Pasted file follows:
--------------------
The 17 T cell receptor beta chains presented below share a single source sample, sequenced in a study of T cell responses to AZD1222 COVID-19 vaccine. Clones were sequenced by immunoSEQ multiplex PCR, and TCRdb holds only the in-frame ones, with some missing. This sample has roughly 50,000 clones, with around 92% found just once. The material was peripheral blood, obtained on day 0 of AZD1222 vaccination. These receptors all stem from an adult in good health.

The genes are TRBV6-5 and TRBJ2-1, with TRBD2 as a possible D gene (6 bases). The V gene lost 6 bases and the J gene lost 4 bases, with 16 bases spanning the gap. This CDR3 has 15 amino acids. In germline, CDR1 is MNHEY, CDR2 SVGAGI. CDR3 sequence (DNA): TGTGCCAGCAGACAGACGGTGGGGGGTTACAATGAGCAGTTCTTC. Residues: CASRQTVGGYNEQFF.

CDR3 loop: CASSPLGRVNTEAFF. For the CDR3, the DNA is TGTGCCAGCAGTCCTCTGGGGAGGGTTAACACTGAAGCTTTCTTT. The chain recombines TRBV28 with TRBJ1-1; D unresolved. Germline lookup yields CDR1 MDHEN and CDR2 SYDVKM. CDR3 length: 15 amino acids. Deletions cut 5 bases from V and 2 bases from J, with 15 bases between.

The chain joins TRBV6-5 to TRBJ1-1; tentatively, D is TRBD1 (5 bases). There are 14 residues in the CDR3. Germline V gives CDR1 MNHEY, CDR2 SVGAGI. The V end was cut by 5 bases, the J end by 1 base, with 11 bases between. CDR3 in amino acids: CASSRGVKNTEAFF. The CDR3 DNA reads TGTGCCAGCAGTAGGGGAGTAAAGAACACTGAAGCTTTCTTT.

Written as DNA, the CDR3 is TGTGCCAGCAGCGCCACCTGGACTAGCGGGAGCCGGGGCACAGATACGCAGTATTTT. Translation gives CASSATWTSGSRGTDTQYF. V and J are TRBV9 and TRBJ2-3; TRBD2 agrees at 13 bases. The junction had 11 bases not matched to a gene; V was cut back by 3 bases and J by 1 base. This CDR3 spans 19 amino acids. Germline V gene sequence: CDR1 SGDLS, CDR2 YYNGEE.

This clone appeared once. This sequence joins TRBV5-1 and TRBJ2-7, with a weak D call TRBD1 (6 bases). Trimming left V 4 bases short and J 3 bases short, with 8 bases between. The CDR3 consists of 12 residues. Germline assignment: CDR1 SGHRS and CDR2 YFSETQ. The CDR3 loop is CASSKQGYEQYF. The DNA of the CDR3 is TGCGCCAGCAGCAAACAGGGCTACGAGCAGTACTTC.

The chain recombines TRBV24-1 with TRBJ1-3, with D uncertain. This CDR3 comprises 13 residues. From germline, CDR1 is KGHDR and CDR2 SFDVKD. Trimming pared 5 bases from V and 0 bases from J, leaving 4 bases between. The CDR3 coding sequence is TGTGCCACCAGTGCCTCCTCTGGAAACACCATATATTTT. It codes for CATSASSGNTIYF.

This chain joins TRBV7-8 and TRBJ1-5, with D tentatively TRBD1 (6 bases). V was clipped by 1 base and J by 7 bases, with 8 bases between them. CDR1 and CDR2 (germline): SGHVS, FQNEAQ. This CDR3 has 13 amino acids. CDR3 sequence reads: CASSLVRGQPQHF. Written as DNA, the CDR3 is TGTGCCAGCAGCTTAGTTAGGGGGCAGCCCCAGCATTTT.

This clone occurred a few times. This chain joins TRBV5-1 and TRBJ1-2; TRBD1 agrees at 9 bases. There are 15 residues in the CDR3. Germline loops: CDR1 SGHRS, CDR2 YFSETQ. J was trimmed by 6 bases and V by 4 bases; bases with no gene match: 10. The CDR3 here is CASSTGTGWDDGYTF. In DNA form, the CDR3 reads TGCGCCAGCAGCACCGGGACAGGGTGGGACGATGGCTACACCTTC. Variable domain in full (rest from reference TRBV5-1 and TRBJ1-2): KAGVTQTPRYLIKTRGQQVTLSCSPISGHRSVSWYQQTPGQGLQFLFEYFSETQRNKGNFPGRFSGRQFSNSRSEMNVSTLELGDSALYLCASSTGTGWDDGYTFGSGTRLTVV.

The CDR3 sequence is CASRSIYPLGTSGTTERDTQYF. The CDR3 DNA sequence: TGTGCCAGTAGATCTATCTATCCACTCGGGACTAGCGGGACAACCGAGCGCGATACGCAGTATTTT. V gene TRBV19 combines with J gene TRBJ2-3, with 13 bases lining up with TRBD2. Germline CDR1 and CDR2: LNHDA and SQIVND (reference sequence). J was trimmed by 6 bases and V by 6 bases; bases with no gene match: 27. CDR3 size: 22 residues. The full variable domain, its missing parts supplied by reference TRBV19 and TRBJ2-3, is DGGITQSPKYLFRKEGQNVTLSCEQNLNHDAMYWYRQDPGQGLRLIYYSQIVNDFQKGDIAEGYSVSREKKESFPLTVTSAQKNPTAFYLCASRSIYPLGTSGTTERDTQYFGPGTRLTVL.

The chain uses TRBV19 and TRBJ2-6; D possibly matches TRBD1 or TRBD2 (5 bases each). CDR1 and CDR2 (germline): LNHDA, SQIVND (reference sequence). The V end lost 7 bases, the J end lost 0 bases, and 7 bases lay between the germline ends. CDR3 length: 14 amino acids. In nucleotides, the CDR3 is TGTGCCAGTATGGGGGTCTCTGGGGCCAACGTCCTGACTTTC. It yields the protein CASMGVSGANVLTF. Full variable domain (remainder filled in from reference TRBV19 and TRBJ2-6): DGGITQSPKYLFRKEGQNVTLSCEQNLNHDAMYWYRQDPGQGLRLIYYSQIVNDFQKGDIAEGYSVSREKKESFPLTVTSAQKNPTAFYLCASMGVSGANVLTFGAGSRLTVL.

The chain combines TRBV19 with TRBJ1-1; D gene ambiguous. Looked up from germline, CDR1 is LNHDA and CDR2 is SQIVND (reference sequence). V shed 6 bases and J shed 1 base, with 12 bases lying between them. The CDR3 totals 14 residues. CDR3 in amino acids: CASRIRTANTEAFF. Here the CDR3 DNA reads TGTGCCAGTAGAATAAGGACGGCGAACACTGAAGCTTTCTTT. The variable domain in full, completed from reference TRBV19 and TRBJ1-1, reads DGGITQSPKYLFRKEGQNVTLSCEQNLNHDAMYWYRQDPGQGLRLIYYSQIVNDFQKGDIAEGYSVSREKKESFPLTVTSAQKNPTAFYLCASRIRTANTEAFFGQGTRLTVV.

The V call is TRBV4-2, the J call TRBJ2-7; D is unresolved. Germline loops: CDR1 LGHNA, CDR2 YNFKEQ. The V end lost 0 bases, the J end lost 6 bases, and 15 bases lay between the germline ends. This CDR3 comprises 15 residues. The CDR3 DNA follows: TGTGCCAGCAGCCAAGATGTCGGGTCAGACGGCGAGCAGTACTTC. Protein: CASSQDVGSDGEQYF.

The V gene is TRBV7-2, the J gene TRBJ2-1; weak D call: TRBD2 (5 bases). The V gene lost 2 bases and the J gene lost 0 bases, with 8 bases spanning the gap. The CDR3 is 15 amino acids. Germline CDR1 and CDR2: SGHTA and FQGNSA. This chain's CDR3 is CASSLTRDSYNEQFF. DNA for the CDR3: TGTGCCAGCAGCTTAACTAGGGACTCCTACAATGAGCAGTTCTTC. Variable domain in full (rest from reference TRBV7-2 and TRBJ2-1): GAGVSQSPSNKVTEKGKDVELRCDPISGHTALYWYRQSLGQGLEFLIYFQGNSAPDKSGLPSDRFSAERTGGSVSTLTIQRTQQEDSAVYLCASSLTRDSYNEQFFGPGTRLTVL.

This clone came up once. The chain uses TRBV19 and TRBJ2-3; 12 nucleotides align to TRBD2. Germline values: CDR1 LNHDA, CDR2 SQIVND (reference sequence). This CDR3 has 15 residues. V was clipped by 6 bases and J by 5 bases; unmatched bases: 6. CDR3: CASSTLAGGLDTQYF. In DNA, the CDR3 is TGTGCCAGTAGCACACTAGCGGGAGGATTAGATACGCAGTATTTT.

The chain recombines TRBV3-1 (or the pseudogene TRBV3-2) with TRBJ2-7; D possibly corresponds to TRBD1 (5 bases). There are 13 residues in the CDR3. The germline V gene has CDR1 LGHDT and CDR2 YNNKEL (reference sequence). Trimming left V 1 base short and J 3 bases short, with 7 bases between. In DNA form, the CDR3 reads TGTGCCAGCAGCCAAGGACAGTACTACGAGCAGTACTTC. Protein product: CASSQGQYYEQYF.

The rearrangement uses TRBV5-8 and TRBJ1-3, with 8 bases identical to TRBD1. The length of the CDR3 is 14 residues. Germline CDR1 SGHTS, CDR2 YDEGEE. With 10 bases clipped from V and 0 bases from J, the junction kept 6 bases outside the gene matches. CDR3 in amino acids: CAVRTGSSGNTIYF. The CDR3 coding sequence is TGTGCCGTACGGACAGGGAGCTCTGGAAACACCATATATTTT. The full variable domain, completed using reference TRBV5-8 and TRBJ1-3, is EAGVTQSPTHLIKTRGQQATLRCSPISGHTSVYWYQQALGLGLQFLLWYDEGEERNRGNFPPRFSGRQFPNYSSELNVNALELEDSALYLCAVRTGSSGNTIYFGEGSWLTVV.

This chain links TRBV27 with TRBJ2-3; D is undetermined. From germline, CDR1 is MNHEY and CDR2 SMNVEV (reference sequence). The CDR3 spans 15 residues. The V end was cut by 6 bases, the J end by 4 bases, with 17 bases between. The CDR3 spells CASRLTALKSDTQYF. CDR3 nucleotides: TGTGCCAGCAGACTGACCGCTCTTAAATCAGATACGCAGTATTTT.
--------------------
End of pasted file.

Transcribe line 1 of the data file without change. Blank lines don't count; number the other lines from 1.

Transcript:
The 17 T cell receptor beta chains presented below share a single source sample, sequenced in a study of T cell responses to AZD1222 COVID-19 vaccine. Clones were sequenced by immunoSEQ multiplex PCR, and TCRdb holds only the in-frame ones, with some missing. This sample has roughly 50,000 clones, with around 92% found just once. The material was peripheral blood, obtained on day 0 of AZD1222 vaccination. These receptors all stem from an adult in good health.